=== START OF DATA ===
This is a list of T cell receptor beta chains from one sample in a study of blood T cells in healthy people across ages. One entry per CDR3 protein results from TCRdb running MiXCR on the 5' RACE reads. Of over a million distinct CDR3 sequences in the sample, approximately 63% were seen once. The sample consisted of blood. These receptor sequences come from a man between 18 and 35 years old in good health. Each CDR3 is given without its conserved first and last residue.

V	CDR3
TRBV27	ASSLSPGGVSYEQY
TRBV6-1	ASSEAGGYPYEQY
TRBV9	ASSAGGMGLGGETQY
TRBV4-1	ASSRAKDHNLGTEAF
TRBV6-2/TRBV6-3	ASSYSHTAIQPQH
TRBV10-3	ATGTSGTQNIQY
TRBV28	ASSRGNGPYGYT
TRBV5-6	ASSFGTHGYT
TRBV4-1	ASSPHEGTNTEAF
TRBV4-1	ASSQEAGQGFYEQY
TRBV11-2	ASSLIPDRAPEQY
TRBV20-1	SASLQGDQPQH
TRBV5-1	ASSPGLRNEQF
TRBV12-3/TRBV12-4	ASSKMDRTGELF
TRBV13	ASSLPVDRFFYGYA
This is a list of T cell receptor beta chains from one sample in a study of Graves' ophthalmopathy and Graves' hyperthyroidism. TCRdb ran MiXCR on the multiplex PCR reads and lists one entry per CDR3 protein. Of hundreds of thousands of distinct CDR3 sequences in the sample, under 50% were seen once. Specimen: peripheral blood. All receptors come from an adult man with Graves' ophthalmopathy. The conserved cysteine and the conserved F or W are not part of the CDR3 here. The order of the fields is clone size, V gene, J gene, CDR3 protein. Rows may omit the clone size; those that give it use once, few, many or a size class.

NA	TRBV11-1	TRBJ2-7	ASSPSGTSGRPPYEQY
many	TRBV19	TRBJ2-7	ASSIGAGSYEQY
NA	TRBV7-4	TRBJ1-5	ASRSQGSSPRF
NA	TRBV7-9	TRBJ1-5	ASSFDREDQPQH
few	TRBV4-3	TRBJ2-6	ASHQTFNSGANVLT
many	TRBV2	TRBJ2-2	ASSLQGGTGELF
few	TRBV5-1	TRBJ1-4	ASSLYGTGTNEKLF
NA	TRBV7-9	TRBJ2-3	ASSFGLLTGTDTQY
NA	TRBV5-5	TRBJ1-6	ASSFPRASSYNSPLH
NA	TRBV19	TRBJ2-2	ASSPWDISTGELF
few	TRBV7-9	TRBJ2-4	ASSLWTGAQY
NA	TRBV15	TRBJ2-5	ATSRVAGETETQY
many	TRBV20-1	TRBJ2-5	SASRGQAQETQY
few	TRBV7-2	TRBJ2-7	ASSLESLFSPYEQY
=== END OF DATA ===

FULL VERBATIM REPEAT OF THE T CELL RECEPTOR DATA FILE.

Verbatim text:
This is a list of T cell receptor beta chains from one sample in a study of blood T cells in healthy people across ages. One entry per CDR3 protein results from TCRdb running MiXCR on the 5' RACE reads. Of over a million distinct CDR3 sequences in the sample, approximately 63% were seen once. The sample consisted of blood. These receptor sequences come from a man between 18 and 35 years old in good health. Each CDR3 is given without its conserved first and last residue.

V	CDR3
TRBV27	ASSLSPGGVSYEQY
TRBV6-1	ASSEAGGYPYEQY
TRBV9	ASSAGGMGLGGETQY
TRBV4-1	ASSRAKDHNLGTEAF
TRBV6-2/TRBV6-3	ASSYSHTAIQPQH
TRBV10-3	ATGTSGTQNIQY
TRBV28	ASSRGNGPYGYT
TRBV5-6	ASSFGTHGYT
TRBV4-1	ASSPHEGTNTEAF
TRBV4-1	ASSQEAGQGFYEQY
TRBV11-2	ASSLIPDRAPEQY
TRBV20-1	SASLQGDQPQH
TRBV5-1	ASSPGLRNEQF
TRBV12-3/TRBV12-4	ASSKMDRTGELF
TRBV13	ASSLPVDRFFYGYA
This is a list of T cell receptor beta chains from one sample in a study of Graves' ophthalmopathy and Graves' hyperthyroidism. TCRdb ran MiXCR on the multiplex PCR reads and lists one entry per CDR3 protein. Of hundreds of thousands of distinct CDR3 sequences in the sample, under 50% were seen once. Specimen: peripheral blood. All receptors come from an adult man with Graves' ophthalmopathy. The conserved cysteine and the conserved F or W are not part of the CDR3 here. The order of the fields is clone size, V gene, J gene, CDR3 protein. Rows may omit the clone size; those that give it use once, few, many or a size class.

NA	TRBV11-1	TRBJ2-7	ASSPSGTSGRPPYEQY
many	TRBV19	TRBJ2-7	ASSIGAGSYEQY
NA	TRBV7-4	TRBJ1-5	ASRSQGSSPRF
NA	TRBV7-9	TRBJ1-5	ASSFDREDQPQH
few	TRBV4-3	TRBJ2-6	ASHQTFNSGANVLT
many	TRBV2	TRBJ2-2	ASSLQGGTGELF
few	TRBV5-1	TRBJ1-4	ASSLYGTGTNEKLF
NA	TRBV7-9	TRBJ2-3	ASSFGLLTGTDTQY
NA	TRBV5-5	TRBJ1-6	ASSFPRASSYNSPLH
NA	TRBV19	TRBJ2-2	ASSPWDISTGELF
few	TRBV7-9	TRBJ2-4	ASSLWTGAQY
NA	TRBV15	TRBJ2-5	ATSRVAGETETQY
many	TRBV20-1	TRBJ2-5	SASRGQAQETQY
few	TRBV7-2	TRBJ2-7	ASSLESLFSPYEQY